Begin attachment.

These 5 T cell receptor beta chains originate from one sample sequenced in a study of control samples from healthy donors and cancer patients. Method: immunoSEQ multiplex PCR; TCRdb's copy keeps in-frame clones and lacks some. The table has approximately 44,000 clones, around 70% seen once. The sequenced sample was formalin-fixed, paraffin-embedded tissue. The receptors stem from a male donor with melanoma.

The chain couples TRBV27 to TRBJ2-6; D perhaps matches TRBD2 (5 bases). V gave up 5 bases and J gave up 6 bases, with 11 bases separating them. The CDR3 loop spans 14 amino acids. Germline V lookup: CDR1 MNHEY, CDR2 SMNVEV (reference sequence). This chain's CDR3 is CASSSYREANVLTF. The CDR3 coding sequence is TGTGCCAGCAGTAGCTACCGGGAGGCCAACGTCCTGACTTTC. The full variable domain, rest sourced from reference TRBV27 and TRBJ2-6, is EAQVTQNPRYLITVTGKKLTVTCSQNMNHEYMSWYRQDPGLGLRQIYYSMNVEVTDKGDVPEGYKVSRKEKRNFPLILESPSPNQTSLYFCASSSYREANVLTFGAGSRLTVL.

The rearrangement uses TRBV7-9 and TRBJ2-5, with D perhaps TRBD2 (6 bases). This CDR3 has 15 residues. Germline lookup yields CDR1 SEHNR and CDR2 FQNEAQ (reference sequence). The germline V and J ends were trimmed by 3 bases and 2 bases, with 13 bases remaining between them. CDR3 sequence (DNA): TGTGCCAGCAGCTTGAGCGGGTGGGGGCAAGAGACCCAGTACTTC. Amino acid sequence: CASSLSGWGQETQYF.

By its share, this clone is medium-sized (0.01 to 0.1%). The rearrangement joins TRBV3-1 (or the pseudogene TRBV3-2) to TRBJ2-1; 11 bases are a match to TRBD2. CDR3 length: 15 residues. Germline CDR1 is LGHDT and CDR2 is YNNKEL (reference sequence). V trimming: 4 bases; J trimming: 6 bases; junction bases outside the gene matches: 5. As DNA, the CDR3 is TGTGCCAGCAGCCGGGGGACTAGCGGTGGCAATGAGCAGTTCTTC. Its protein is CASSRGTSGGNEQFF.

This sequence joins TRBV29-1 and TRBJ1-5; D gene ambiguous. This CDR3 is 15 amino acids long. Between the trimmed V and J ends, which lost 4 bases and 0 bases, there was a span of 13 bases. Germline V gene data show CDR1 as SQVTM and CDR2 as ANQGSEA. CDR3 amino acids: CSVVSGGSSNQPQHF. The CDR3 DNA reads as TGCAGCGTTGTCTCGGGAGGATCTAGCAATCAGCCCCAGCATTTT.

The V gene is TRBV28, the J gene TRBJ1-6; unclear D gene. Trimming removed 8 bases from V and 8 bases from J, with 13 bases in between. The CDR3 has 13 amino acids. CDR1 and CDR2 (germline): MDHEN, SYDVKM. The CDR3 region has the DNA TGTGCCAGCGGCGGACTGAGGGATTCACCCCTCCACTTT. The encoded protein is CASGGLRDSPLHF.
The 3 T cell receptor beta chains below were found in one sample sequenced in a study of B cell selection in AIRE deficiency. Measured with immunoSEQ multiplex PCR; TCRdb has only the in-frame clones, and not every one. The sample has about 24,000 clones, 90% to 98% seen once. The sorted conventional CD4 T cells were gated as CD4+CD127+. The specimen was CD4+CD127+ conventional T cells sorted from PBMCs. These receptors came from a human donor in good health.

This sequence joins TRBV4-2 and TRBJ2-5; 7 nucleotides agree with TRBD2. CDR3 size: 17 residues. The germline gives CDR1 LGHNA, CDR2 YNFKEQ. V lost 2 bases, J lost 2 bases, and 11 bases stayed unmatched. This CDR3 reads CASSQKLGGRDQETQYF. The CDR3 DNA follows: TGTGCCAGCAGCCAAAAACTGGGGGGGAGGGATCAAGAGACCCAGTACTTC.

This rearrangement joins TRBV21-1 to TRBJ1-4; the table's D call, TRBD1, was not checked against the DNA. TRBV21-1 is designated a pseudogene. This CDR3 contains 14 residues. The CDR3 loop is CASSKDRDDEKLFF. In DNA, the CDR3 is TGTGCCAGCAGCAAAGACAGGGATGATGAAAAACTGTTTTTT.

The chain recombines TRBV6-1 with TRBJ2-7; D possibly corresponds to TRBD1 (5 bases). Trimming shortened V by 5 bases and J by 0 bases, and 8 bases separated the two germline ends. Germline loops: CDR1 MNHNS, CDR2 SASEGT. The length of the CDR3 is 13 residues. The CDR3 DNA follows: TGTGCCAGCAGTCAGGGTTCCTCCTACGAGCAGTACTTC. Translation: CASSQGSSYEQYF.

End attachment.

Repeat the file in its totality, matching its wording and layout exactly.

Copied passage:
These 5 T cell receptor beta chains originate from one sample sequenced in a study of control samples from healthy donors and cancer patients. Method: immunoSEQ multiplex PCR; TCRdb's copy keeps in-frame clones and lacks some. The table has approximately 44,000 clones, around 70% seen once. The sequenced sample was formalin-fixed, paraffin-embedded tissue. The receptors stem from a male donor with melanoma.

The chain couples TRBV27 to TRBJ2-6; D perhaps matches TRBD2 (5 bases). V gave up 5 bases and J gave up 6 bases, with 11 bases separating them. The CDR3 loop spans 14 amino acids. Germline V lookup: CDR1 MNHEY, CDR2 SMNVEV (reference sequence). This chain's CDR3 is CASSSYREANVLTF. The CDR3 coding sequence is TGTGCCAGCAGTAGCTACCGGGAGGCCAACGTCCTGACTTTC. The full variable domain, rest sourced from reference TRBV27 and TRBJ2-6, is EAQVTQNPRYLITVTGKKLTVTCSQNMNHEYMSWYRQDPGLGLRQIYYSMNVEVTDKGDVPEGYKVSRKEKRNFPLILESPSPNQTSLYFCASSSYREANVLTFGAGSRLTVL.

The rearrangement uses TRBV7-9 and TRBJ2-5, with D perhaps TRBD2 (6 bases). This CDR3 has 15 residues. Germline lookup yields CDR1 SEHNR and CDR2 FQNEAQ (reference sequence). The germline V and J ends were trimmed by 3 bases and 2 bases, with 13 bases remaining between them. CDR3 sequence (DNA): TGTGCCAGCAGCTTGAGCGGGTGGGGGCAAGAGACCCAGTACTTC. Amino acid sequence: CASSLSGWGQETQYF.

By its share, this clone is medium-sized (0.01 to 0.1%). The rearrangement joins TRBV3-1 (or the pseudogene TRBV3-2) to TRBJ2-1; 11 bases are a match to TRBD2. CDR3 length: 15 residues. Germline CDR1 is LGHDT and CDR2 is YNNKEL (reference sequence). V trimming: 4 bases; J trimming: 6 bases; junction bases outside the gene matches: 5. As DNA, the CDR3 is TGTGCCAGCAGCCGGGGGACTAGCGGTGGCAATGAGCAGTTCTTC. Its protein is CASSRGTSGGNEQFF.

This sequence joins TRBV29-1 and TRBJ1-5; D gene ambiguous. This CDR3 is 15 amino acids long. Between the trimmed V and J ends, which lost 4 bases and 0 bases, there was a span of 13 bases. Germline V gene data show CDR1 as SQVTM and CDR2 as ANQGSEA. CDR3 amino acids: CSVVSGGSSNQPQHF. The CDR3 DNA reads as TGCAGCGTTGTCTCGGGAGGATCTAGCAATCAGCCCCAGCATTTT.

The V gene is TRBV28, the J gene TRBJ1-6; unclear D gene. Trimming removed 8 bases from V and 8 bases from J, with 13 bases in between. The CDR3 has 13 amino acids. CDR1 and CDR2 (germline): MDHEN, SYDVKM. The CDR3 region has the DNA TGTGCCAGCGGCGGACTGAGGGATTCACCCCTCCACTTT. The encoded protein is CASGGLRDSPLHF.
The 3 T cell receptor beta chains below were found in one sample sequenced in a study of B cell selection in AIRE deficiency. Measured with immunoSEQ multiplex PCR; TCRdb has only the in-frame clones, and not every one. The sample has about 24,000 clones, 90% to 98% seen once. The sorted conventional CD4 T cells were gated as CD4+CD127+. The specimen was CD4+CD127+ conventional T cells sorted from PBMCs. These receptors came from a human donor in good health.

This sequence joins TRBV4-2 and TRBJ2-5; 7 nucleotides agree with TRBD2. CDR3 size: 17 residues. The germline gives CDR1 LGHNA, CDR2 YNFKEQ. V lost 2 bases, J lost 2 bases, and 11 bases stayed unmatched. This CDR3 reads CASSQKLGGRDQETQYF. The CDR3 DNA follows: TGTGCCAGCAGCCAAAAACTGGGGGGGAGGGATCAAGAGACCCAGTACTTC.

This rearrangement joins TRBV21-1 to TRBJ1-4; the table's D call, TRBD1, was not checked against the DNA. TRBV21-1 is designated a pseudogene. This CDR3 contains 14 residues. The CDR3 loop is CASSKDRDDEKLFF. In DNA, the CDR3 is TGTGCCAGCAGCAAAGACAGGGATGATGAAAAACTGTTTTTT.

The chain recombines TRBV6-1 with TRBJ2-7; D possibly corresponds to TRBD1 (5 bases). Trimming shortened V by 5 bases and J by 0 bases, and 8 bases separated the two germline ends. Germline loops: CDR1 MNHNS, CDR2 SASEGT. The length of the CDR3 is 13 residues. The CDR3 DNA follows: TGTGCCAGCAGTCAGGGTTCCTCCTACGAGCAGTACTTC. Translation: CASSQGSSYEQYF.